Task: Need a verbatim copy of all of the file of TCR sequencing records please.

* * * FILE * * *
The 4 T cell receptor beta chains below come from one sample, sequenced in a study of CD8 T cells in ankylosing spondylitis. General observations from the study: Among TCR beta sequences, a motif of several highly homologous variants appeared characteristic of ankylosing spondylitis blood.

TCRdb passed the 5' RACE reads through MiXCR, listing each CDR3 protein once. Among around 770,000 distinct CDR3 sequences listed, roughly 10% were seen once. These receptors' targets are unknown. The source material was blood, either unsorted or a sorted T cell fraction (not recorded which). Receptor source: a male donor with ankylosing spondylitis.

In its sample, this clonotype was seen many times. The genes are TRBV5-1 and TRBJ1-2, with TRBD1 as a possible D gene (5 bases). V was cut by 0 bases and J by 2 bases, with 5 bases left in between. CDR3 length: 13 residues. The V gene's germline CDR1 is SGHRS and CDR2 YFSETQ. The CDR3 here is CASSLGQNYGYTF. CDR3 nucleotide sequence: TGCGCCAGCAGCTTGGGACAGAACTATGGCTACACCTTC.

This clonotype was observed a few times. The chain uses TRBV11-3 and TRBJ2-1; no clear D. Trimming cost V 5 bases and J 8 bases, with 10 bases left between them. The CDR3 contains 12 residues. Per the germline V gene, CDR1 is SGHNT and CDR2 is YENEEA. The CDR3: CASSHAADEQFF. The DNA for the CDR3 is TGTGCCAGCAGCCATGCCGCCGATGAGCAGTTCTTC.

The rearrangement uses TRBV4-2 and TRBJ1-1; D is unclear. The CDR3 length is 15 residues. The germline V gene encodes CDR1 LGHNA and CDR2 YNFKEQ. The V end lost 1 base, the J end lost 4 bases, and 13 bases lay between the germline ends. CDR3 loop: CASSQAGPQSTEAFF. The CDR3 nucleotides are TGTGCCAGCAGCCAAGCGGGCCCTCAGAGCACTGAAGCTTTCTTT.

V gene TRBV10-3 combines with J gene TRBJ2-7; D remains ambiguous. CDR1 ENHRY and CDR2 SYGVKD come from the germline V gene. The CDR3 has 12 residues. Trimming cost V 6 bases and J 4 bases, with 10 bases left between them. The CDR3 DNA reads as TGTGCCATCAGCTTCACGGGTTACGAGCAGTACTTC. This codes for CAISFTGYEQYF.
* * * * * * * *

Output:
The 4 T cell receptor beta chains below come from one sample, sequenced in a study of CD8 T cells in ankylosing spondylitis. General observations from the study: Among TCR beta sequences, a motif of several highly homologous variants appeared characteristic of ankylosing spondylitis blood.

TCRdb passed the 5' RACE reads through MiXCR, listing each CDR3 protein once. Among around 770,000 distinct CDR3 sequences listed, roughly 10% were seen once. These receptors' targets are unknown. The source material was blood, either unsorted or a sorted T cell fraction (not recorded which). Receptor source: a male donor with ankylosing spondylitis.

In its sample, this clonotype was seen many times. The genes are TRBV5-1 and TRBJ1-2, with TRBD1 as a possible D gene (5 bases). V was cut by 0 bases and J by 2 bases, with 5 bases left in between. CDR3 length: 13 residues. The V gene's germline CDR1 is SGHRS and CDR2 YFSETQ. The CDR3 here is CASSLGQNYGYTF. CDR3 nucleotide sequence: TGCGCCAGCAGCTTGGGACAGAACTATGGCTACACCTTC.

This clonotype was observed a few times. The chain uses TRBV11-3 and TRBJ2-1; no clear D. Trimming cost V 5 bases and J 8 bases, with 10 bases left between them. The CDR3 contains 12 residues. Per the germline V gene, CDR1 is SGHNT and CDR2 is YENEEA. The CDR3: CASSHAADEQFF. The DNA for the CDR3 is TGTGCCAGCAGCCATGCCGCCGATGAGCAGTTCTTC.

The rearrangement uses TRBV4-2 and TRBJ1-1; D is unclear. The CDR3 length is 15 residues. The germline V gene encodes CDR1 LGHNA and CDR2 YNFKEQ. The V end lost 1 base, the J end lost 4 bases, and 13 bases lay between the germline ends. CDR3 loop: CASSQAGPQSTEAFF. The CDR3 nucleotides are TGTGCCAGCAGCCAAGCGGGCCCTCAGAGCACTGAAGCTTTCTTT.

V gene TRBV10-3 combines with J gene TRBJ2-7; D remains ambiguous. CDR1 ENHRY and CDR2 SYGVKD come from the germline V gene. The CDR3 has 12 residues. Trimming cost V 6 bases and J 4 bases, with 10 bases left between them. The CDR3 DNA reads as TGTGCCATCAGCTTCACGGGTTACGAGCAGTACTTC. This codes for CAISFTGYEQYF.